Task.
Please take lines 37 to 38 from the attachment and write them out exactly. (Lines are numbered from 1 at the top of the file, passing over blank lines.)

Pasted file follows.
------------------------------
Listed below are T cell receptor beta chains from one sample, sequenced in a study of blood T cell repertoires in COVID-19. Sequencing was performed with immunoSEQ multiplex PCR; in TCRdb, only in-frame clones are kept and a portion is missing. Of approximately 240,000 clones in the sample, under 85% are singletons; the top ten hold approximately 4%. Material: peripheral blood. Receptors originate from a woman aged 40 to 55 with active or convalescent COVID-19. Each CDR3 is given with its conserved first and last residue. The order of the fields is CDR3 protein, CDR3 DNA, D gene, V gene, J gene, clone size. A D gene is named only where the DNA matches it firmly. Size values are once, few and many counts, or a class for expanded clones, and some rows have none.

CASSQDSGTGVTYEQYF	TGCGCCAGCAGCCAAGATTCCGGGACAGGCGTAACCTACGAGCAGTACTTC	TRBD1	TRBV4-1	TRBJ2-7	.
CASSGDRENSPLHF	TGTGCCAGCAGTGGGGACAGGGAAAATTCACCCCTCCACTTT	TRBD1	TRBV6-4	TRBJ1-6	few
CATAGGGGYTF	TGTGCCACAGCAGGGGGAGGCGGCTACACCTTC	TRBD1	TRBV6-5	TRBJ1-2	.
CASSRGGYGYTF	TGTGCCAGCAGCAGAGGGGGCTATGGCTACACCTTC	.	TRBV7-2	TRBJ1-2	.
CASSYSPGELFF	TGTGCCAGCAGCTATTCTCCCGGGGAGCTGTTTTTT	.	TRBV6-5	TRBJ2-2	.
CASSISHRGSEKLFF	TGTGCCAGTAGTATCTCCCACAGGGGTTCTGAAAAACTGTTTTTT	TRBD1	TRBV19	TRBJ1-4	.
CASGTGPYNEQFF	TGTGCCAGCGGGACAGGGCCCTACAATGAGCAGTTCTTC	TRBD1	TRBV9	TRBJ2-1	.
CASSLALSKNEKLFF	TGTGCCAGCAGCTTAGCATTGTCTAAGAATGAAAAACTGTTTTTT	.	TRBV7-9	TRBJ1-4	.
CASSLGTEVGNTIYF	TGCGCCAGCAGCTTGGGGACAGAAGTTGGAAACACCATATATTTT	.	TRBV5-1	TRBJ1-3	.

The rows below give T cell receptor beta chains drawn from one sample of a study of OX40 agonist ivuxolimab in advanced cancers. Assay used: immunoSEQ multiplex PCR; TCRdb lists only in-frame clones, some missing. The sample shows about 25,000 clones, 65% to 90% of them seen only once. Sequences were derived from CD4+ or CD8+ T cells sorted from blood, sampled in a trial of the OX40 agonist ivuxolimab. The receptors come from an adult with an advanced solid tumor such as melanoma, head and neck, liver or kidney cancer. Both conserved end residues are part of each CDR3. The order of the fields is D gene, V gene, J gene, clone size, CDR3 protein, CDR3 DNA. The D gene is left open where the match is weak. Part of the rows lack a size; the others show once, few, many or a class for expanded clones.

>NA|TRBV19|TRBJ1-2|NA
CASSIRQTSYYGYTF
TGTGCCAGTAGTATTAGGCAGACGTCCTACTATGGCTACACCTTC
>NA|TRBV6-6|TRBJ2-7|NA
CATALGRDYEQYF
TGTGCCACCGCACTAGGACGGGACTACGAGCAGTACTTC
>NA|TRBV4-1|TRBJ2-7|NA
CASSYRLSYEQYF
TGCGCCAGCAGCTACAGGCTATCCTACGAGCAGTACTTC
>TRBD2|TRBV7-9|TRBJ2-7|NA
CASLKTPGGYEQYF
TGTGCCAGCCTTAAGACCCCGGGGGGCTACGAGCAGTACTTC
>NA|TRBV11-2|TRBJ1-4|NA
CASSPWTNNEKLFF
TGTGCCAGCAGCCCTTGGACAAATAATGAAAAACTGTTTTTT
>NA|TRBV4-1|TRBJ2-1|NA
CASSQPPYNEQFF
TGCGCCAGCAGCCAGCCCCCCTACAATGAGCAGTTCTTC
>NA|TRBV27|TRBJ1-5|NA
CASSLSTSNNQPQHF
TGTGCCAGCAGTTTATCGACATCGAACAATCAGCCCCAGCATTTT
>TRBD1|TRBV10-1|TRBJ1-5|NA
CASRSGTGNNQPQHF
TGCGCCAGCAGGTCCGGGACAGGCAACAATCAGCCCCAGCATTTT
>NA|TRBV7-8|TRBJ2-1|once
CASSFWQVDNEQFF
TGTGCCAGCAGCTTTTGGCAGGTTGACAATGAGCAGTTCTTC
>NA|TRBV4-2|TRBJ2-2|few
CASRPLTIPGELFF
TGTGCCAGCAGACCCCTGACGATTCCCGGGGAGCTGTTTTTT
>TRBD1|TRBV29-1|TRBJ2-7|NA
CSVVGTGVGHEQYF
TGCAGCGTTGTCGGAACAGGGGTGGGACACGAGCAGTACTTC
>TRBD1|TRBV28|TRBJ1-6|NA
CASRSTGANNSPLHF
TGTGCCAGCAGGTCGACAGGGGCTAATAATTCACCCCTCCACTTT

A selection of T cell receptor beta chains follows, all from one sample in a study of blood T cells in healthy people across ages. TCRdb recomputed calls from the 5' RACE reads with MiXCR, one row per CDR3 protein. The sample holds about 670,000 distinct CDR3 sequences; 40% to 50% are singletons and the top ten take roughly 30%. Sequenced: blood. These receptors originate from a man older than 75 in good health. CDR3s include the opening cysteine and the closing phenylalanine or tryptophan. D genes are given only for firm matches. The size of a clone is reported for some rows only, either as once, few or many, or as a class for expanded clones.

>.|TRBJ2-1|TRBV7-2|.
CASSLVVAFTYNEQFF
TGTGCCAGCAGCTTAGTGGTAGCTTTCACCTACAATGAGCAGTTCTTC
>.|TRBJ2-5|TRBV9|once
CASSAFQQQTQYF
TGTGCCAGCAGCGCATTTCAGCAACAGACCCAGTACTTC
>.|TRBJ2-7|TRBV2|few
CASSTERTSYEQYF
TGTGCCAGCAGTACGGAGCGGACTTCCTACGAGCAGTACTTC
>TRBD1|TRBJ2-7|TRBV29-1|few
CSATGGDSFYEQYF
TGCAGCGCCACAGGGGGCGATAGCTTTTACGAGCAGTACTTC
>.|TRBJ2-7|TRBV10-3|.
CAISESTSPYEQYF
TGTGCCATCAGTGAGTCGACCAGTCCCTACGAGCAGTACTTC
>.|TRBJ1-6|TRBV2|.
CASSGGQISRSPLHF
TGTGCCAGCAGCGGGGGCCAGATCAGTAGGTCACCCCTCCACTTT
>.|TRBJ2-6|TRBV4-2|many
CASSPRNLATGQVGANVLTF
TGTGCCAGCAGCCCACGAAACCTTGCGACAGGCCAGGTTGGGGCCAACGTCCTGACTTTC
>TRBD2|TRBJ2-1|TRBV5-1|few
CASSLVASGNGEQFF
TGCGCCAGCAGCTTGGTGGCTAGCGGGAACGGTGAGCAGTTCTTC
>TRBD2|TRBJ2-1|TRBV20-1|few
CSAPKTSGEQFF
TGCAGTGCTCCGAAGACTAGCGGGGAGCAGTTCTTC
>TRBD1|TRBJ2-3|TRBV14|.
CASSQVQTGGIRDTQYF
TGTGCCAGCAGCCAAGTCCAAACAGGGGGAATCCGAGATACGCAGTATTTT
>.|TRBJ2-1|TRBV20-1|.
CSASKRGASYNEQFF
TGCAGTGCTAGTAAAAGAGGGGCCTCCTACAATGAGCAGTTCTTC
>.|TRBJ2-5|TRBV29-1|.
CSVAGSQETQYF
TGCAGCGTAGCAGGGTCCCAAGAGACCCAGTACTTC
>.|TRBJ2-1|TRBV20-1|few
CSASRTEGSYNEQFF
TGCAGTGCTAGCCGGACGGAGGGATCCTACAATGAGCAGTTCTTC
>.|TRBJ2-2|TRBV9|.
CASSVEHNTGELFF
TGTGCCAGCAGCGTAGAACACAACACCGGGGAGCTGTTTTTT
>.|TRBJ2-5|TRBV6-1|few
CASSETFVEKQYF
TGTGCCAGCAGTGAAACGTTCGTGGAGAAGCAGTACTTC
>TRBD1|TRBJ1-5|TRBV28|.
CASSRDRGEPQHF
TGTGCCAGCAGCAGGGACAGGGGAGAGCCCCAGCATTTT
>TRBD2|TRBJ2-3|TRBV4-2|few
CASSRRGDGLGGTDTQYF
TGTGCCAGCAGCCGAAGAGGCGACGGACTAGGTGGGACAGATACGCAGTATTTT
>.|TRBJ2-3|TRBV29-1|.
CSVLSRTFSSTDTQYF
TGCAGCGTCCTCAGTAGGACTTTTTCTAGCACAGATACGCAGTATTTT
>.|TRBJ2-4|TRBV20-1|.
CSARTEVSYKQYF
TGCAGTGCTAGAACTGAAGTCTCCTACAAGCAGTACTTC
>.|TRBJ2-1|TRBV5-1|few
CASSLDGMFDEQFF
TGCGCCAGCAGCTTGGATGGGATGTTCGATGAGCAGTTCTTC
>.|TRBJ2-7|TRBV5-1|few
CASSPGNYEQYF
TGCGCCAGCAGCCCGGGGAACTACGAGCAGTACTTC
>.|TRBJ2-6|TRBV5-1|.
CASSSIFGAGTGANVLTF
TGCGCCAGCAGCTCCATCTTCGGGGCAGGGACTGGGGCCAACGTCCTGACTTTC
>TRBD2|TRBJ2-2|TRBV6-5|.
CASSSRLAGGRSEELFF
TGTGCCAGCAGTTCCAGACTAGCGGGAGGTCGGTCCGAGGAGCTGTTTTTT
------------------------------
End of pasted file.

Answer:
CASSFWQVDNEQFF
TGTGCCAGCAGCTTTTGGCAGGTTGACAATGAGCAGTTCTTC